LOGANSPORT — For a handful of seniors at Logansport High School, Jobs for America’s Graduates meant they could spend a few class periods painting their classroom in berry red and coordinating colors to make it more welcoming.
But in making redecorating decisions and splitting up the work among the class members, they were practicing “soft skills” like teamwork, leadership and responsibility that will help them obtain jobs after high school, according to their JAG teacher Jay Jones.
Cass County’s only JAG class is in its second year and has 18 seniors and 12 juniors participating. The students, all recommended for the class by guidance counselors and the school dean, qualify for the program in part because of family income levels or other characteristics that put them at risk of not graduating from high school.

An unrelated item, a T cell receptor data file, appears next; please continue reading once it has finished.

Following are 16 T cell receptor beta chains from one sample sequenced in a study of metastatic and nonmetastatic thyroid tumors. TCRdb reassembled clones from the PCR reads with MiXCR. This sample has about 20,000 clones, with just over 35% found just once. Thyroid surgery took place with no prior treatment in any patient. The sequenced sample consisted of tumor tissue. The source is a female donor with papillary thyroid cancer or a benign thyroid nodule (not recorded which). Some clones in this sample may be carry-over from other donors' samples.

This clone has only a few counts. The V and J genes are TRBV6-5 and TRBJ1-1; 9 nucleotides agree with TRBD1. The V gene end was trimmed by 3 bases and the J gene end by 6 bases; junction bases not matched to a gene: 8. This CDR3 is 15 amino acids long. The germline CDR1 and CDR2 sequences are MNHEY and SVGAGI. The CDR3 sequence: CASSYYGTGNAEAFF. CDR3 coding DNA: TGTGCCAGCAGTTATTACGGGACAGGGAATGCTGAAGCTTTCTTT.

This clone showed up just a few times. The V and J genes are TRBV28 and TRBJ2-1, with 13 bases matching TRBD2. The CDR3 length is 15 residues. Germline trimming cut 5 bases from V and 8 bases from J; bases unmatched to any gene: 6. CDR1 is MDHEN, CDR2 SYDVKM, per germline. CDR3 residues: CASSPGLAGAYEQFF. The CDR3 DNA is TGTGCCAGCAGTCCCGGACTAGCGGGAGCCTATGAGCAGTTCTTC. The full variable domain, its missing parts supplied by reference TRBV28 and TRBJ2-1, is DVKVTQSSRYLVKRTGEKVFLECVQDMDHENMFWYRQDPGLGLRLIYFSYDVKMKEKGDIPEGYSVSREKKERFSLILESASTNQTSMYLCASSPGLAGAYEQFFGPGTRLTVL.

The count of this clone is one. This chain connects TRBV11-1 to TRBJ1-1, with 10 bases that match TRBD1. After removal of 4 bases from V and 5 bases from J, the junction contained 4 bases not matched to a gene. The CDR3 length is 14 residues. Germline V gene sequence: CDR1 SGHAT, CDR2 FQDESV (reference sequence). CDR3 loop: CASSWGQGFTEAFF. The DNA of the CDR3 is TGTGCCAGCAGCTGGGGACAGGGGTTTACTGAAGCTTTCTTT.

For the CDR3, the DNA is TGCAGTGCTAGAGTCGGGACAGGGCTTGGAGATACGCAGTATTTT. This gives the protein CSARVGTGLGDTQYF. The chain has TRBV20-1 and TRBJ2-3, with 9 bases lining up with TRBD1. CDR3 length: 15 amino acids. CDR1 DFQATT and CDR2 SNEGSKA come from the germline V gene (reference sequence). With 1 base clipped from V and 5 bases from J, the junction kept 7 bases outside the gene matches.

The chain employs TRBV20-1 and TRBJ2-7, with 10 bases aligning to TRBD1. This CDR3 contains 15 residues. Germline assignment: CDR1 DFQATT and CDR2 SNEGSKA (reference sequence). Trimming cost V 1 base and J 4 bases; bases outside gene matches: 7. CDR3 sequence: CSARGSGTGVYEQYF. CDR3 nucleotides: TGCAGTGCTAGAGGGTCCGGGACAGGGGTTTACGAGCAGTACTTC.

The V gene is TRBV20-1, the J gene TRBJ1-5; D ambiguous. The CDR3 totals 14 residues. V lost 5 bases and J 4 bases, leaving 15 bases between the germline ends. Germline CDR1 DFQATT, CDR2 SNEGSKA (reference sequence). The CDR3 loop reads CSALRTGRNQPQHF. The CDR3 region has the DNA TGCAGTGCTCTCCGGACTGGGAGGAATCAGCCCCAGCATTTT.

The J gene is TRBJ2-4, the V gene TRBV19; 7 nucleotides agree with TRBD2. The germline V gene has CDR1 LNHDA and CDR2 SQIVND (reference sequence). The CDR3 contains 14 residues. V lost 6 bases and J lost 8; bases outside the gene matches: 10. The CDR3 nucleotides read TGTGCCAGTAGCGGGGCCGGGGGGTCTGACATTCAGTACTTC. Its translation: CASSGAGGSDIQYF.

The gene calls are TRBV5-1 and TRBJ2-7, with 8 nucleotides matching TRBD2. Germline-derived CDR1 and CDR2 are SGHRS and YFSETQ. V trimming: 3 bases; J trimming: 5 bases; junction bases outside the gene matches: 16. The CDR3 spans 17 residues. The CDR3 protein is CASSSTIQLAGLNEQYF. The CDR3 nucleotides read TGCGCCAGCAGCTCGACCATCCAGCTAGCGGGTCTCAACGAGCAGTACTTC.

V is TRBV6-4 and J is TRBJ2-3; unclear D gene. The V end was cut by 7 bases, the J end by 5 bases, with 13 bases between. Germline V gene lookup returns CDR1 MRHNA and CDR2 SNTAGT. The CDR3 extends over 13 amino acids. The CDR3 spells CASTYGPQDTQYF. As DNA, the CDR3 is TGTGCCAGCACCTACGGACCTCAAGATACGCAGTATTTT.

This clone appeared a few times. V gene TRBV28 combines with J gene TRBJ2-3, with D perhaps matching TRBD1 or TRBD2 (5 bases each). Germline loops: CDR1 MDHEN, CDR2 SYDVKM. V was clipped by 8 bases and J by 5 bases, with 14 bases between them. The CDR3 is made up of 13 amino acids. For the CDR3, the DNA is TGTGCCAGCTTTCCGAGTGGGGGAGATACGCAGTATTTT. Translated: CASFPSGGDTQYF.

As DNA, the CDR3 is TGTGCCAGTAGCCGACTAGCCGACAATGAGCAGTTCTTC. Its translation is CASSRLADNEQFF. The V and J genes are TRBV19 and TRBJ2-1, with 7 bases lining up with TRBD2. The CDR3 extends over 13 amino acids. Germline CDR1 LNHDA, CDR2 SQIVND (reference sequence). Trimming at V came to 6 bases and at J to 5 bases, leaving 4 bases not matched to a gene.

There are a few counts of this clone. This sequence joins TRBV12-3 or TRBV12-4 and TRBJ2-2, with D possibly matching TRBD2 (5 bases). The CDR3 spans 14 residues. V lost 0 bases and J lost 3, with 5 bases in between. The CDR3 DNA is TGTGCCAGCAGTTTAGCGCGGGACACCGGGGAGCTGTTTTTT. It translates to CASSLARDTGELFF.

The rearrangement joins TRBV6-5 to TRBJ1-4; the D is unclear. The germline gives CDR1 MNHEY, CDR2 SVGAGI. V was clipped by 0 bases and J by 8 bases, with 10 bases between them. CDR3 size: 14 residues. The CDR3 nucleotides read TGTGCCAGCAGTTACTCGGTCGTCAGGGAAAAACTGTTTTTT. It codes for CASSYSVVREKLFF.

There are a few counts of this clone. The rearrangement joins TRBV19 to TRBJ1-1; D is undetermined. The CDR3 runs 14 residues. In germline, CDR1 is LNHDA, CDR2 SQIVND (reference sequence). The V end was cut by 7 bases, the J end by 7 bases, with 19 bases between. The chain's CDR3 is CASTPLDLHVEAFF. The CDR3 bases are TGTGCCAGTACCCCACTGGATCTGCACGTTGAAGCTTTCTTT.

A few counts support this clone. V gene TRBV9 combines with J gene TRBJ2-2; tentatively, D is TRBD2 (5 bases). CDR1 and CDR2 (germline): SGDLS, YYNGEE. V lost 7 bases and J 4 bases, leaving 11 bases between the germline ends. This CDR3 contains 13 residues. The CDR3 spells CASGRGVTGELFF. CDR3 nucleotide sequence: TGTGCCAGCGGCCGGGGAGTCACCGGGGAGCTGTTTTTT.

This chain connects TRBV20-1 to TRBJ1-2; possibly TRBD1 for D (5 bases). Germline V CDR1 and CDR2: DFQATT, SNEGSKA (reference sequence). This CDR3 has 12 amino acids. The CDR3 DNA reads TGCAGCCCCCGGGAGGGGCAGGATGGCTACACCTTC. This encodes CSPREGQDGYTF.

Upwards of a hundred students are narrowed down, via interviews and teacher references, to find students who are a good fit with each other and with the JAG class ahead of them.
“The biggest thing they’ve got to come with is the willingness to change,” said Jones.
At least a handful of the 30 students will be the first in their immediate family to finish high school, he explained. Others haven’t been encouraged to continue their education after high school, either.
“We’re trying to break cycles of poverty, so we’ve got to show them what’s out there,” said Jones.
Nationally, JAG participants graduate from high school at a rate of 94 percent, according to the organization’s class of 2011 data. LHS seniors this fall will be the first to graduate from the full, two-year JAG program.
Students do projects on different career paths and have visited multiple college campuses to explore post-secondary education possibilities. Many of them interned at one of several local businesses over the past year and a half.